The movie is truly a waste of Ranveer’s potential and even after a second viewing, it is rather hard to comprehend what his character brought to the table, other than setting up the final third act.
Contradictory ideas pushed by the writers:
The writers of the movie weaved the narrative according to their convenience. Their ideas were muddled, chaotic, abrasive, and at times contradictory. Remember how Anil Kapoor was a pervert who cheated on his wife?
By the end of the movie, the writers seemingly forgot about it. Anil Kapoor simply apologizes to his wife and all is hunky-dory as she forgives him and they live happily ever after.
While Priyanka comes through the supposed systemic patriarchal oppression, her mother, who has a husband openly committing adultery becomes the good guy. And the movie goes to great lengths to redeem Anil Kapoor’s character.
Compare this to the character of Manav and one can understand how the writers were fixated on making a character do the heavy lifting that hypocrisy became the by-product. As explained earlier, Manav’s character is flawed but he didn’t cheat on his wife and tried to keep his children in shackles. On the contrary, Manav’s wife cheated on him by kissing Sunny. And yet, the movie wants us to believe that it’s the upper-cast, rich, cis-het males that are the problem.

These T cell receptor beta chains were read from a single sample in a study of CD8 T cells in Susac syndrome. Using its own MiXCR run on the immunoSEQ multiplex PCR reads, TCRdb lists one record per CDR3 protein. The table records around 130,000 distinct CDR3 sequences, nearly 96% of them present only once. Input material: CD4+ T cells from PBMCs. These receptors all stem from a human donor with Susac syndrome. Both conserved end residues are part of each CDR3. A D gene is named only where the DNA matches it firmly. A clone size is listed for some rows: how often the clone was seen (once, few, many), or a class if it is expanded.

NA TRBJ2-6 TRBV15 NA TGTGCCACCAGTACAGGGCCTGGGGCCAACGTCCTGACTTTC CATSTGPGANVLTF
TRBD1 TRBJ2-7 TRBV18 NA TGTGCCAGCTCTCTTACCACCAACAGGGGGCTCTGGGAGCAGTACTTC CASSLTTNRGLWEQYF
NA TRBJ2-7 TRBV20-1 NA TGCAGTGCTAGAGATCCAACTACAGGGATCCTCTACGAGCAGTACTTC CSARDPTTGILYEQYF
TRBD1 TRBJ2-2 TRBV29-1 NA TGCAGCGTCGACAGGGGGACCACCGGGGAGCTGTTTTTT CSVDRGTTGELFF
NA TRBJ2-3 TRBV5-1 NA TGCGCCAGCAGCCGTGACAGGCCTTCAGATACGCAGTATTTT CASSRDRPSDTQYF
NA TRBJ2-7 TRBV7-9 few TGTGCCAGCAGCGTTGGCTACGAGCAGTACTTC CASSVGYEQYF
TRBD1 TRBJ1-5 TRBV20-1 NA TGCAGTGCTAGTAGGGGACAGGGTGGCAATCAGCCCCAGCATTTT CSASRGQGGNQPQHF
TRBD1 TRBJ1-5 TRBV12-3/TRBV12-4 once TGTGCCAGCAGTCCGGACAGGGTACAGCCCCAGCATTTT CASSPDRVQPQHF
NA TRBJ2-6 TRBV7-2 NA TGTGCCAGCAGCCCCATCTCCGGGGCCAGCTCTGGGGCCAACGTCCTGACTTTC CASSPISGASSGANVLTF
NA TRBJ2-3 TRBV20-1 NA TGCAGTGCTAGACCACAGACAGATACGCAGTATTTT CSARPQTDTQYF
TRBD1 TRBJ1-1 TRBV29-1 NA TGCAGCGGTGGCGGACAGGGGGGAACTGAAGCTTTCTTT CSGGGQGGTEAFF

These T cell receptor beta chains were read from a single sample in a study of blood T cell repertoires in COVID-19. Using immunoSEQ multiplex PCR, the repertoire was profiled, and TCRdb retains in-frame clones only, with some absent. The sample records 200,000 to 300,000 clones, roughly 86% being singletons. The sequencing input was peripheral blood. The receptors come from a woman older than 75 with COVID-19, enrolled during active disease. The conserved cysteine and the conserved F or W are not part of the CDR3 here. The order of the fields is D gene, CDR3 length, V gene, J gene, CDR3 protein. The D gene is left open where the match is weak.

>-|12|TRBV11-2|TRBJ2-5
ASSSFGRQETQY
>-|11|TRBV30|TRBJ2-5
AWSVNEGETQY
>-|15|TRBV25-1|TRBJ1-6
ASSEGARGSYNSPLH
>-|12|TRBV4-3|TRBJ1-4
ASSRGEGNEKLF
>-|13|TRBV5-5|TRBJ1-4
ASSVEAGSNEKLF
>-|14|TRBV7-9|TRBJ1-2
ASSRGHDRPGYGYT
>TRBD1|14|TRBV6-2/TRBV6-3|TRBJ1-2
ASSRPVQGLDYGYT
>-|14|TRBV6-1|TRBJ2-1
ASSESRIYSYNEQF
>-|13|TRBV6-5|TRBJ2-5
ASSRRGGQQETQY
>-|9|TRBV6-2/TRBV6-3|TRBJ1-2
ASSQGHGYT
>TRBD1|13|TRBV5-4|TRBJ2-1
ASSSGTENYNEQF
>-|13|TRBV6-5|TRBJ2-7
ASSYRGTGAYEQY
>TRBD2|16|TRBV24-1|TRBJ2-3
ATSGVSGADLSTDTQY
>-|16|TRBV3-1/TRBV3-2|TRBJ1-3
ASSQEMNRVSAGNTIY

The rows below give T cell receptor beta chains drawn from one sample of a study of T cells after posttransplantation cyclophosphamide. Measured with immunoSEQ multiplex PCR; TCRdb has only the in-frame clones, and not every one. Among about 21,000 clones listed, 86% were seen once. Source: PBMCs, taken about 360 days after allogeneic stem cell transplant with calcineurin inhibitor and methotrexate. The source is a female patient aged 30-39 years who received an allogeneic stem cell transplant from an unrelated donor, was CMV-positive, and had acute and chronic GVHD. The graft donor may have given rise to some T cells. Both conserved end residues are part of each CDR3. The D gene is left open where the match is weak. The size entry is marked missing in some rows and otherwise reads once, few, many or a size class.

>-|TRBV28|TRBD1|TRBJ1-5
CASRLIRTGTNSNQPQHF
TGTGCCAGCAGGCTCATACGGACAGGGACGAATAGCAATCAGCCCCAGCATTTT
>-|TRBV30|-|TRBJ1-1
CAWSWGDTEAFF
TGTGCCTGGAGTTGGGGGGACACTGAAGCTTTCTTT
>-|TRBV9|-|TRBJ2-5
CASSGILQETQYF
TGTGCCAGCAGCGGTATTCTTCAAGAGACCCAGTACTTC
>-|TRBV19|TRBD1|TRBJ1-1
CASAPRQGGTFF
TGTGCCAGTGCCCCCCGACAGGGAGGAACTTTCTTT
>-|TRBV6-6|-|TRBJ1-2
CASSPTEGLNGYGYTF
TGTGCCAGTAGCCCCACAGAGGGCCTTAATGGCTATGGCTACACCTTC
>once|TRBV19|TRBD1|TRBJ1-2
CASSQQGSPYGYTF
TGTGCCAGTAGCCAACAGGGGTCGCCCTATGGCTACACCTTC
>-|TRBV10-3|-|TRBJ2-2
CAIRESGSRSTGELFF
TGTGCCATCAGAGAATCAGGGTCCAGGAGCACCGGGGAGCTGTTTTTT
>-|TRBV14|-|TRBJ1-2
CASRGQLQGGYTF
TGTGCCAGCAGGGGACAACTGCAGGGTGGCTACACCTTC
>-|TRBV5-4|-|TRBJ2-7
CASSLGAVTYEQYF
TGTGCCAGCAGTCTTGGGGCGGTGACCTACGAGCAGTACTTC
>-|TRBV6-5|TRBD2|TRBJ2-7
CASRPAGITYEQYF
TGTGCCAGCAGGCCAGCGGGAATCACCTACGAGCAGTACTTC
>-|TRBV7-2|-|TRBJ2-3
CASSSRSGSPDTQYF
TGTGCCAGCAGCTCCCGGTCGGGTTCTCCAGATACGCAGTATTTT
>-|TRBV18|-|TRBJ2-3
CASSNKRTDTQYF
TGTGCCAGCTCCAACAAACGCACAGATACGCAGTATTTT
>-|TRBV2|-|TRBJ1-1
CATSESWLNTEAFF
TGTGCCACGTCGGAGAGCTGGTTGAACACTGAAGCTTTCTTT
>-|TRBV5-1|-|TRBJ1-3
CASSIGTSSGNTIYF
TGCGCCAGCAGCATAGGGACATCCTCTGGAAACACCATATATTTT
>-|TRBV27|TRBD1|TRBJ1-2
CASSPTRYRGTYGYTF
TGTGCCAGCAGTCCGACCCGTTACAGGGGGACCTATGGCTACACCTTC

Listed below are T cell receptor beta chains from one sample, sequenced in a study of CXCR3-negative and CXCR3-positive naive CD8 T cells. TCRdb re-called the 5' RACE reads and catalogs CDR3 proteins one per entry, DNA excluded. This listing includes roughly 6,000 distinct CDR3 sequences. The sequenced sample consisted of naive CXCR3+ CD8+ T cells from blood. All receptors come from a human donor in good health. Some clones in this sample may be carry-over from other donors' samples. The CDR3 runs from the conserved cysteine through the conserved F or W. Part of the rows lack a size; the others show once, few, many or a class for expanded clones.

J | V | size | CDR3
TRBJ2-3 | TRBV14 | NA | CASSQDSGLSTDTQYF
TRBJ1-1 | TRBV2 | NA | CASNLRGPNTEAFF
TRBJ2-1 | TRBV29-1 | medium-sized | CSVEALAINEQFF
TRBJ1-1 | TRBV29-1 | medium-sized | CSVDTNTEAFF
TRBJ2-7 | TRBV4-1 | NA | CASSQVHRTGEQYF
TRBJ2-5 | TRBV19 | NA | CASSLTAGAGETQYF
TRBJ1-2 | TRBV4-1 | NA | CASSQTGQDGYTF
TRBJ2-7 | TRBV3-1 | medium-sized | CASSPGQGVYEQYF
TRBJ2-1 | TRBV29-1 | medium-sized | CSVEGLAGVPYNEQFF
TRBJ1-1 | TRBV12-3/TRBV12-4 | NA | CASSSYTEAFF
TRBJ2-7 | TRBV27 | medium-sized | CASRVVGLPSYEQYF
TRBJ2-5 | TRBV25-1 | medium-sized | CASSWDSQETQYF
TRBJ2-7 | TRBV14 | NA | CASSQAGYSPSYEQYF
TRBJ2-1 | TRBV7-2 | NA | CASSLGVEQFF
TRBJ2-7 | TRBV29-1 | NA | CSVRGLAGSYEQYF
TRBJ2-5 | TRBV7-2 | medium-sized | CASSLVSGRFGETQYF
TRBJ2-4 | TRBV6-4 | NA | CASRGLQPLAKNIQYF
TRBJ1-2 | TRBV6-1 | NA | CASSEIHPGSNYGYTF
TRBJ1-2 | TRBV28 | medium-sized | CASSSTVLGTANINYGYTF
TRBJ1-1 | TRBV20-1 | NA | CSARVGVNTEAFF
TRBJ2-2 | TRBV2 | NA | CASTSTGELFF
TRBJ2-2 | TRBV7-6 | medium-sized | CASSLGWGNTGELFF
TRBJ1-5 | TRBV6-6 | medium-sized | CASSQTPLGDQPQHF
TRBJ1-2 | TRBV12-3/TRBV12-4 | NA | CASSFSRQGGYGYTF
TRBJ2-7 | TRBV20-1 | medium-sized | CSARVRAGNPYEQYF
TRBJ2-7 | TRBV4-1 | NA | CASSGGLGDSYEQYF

A bad marriage does not entail one to cheat on their partner. A bad marriage does not mean that you cannot communicate your priorities about things as important as ‘having a kid’ to your partner. However, the movie certainly has different ideas about what is oppression and how to get away from it.
Dil Dhadakne Do is a classic example of what is wrong with modern-day Bollywood. The writers have a surface-level idea of basic world topics and instead of exploring them in a nuanced manner, they remained fixated on using the ‘Bollywood level drama’ to induce the cringe-fest masquerading as a movie. Only if they had clear ideas for their characters, plot points as they had for their production design, which was spectacular, to say the least, the movie could have been tolerable.